A Chorus of Frogs (Episode 02-24, March 1963)
A Chorus of Frogs is the final Venus Smith episode to air, and actually manages to be my favorite of her six entries into The Avengers canon.
Steed has gone on holiday to Greece, but the mysterious death of a diver/spy interrupts his enjoyment of the sea and sand. So Steed hops onto millionaire Mason’s (Eric Pohlman) yacht, the site of the man’s death and the location of his three fellow “Frogs,” a team of smugglers/divers/spies. Venus Smith just so happens to be providing entertainment for the cruise around the Mediterranean – but she’s none too happy when Steed puts in his appearance in her cabin, insisting that he be allowed to sleep there. All is not well on the boat, of course – the death of another diver complicates matters, as does the presence of Anna Lee (Yvonne Shima), apparently a Chinese operative. Meanwhile, Venus appears to have finally gotten fed up with Steed’s insinuation into her life, and just about gives him up as a stowaway when the excitement gets the better of her.
A Chorus of Frogs moves along at a good pace. The plot is somewhat sparse, but what it lacks in narrative sense it makes up for in characterization. Peppered with excellent character actors, including John Carson as the diver Ariston, the dialogue snaps better than any other Venus episode. Some excellent rapport between Venus and Steed show just how tired she’s become of his constant invasions, as she gleefully watches him trying to shave with a dull straight-razor. Steed is rather put-upon throughout the episode, threatened at gunpoint by the female diver Helena (Colette Wilde) in a scene that becomes a running gag. But it’s a dashing, water-soaked story, with some strong tension at the climax.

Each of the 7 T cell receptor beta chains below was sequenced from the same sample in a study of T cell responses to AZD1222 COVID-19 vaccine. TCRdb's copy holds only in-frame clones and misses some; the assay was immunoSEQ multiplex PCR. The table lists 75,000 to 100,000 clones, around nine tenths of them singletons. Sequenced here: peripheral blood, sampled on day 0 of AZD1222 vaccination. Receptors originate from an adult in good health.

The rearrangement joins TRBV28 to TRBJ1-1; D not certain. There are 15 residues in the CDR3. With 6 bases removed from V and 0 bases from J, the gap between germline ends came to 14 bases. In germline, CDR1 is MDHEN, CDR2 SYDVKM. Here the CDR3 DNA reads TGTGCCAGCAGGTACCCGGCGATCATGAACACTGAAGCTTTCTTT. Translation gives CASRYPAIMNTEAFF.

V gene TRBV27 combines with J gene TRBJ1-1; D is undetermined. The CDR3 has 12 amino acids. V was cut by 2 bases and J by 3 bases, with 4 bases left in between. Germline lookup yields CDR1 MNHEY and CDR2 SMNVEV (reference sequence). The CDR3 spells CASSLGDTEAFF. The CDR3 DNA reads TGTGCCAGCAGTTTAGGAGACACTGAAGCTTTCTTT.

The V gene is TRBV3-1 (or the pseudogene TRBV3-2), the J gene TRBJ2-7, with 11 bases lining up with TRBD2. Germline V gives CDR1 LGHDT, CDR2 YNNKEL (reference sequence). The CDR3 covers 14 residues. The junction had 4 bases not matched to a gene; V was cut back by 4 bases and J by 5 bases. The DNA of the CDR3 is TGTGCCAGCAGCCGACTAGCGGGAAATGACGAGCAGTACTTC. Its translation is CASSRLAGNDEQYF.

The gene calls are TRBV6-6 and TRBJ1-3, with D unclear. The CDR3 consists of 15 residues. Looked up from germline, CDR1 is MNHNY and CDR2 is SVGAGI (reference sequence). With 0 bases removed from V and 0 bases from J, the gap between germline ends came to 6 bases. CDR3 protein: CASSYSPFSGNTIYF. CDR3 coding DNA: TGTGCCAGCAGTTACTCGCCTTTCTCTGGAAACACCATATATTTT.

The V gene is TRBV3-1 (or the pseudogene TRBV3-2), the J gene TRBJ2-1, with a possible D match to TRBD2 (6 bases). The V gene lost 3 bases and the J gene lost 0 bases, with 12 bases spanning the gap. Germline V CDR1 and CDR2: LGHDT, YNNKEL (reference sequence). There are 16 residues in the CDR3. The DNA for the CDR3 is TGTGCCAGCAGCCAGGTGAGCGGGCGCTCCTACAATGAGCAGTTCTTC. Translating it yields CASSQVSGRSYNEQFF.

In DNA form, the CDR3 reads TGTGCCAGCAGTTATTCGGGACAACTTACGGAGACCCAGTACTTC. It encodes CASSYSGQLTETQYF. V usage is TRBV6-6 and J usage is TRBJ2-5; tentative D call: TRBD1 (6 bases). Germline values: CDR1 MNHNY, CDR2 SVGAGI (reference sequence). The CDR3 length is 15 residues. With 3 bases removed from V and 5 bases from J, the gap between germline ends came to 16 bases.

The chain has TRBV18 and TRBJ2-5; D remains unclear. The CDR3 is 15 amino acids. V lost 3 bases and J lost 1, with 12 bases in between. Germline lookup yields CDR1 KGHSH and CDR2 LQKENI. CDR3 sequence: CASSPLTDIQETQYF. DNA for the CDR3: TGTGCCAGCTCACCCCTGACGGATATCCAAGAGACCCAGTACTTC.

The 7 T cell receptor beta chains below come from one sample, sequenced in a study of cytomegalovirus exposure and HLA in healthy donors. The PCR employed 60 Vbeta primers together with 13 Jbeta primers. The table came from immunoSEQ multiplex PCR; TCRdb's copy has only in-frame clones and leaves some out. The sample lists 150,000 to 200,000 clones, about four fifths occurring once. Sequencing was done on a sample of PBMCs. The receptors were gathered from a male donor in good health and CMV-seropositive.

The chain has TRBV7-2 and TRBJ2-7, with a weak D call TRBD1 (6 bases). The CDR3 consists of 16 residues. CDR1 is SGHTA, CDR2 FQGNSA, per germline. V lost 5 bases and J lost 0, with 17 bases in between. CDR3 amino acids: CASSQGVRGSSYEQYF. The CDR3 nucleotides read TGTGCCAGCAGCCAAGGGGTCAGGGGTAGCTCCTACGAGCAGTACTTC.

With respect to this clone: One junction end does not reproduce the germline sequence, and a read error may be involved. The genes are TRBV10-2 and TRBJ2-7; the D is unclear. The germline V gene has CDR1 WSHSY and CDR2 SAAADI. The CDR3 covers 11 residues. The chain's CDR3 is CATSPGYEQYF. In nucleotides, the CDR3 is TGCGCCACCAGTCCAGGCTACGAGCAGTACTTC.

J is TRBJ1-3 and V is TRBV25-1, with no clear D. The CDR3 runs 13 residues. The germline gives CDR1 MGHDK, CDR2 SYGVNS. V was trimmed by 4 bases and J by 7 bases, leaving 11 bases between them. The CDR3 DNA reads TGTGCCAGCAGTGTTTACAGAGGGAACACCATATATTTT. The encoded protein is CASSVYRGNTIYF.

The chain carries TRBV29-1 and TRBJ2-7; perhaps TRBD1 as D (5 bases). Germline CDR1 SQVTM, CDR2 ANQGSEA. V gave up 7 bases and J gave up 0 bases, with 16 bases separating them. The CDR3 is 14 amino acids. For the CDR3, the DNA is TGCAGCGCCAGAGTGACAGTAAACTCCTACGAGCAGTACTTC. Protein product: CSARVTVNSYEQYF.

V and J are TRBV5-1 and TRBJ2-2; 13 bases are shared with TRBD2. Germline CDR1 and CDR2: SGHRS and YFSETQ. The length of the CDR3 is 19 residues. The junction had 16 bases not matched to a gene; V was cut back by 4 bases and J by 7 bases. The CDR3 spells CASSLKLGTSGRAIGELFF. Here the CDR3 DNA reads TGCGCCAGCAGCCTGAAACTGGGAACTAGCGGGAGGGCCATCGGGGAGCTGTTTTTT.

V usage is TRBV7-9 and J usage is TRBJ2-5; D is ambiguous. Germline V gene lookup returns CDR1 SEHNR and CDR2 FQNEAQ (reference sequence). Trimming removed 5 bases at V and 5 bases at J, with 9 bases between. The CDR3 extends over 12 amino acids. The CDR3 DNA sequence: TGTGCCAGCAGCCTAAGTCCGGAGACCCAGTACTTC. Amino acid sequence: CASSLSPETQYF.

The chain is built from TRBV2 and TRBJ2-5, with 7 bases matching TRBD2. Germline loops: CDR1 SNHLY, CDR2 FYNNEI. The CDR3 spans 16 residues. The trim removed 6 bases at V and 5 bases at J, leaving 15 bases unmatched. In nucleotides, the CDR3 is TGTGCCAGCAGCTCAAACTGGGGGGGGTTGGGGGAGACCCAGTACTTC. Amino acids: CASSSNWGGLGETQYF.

Although Steed might at times put his partners into harm’s way (often without their knowledge), he never wants to hurt anyone and usually goes out of his way to make certain that innocent people aren’t harmed. A Chorus of Frogs shows off both his humor and his strong sense of justice – he has a desire to do right, and to protect as many people as he can, especially those he feels a personal responsibility towards.
Venus Smith exits the series here; it’s a shame she wasn’t given a better chance to develop. While Stevens’s musical numbers might grate just a bit, Venus had some potential as a character if she could have shaken some of her naivete. However, like Dr. King before her, the writers evidently did not know what to do with her. So out she goes, making the way for Cathy Gale as the only partner willing to stick it out with Steed, which is probably just as well.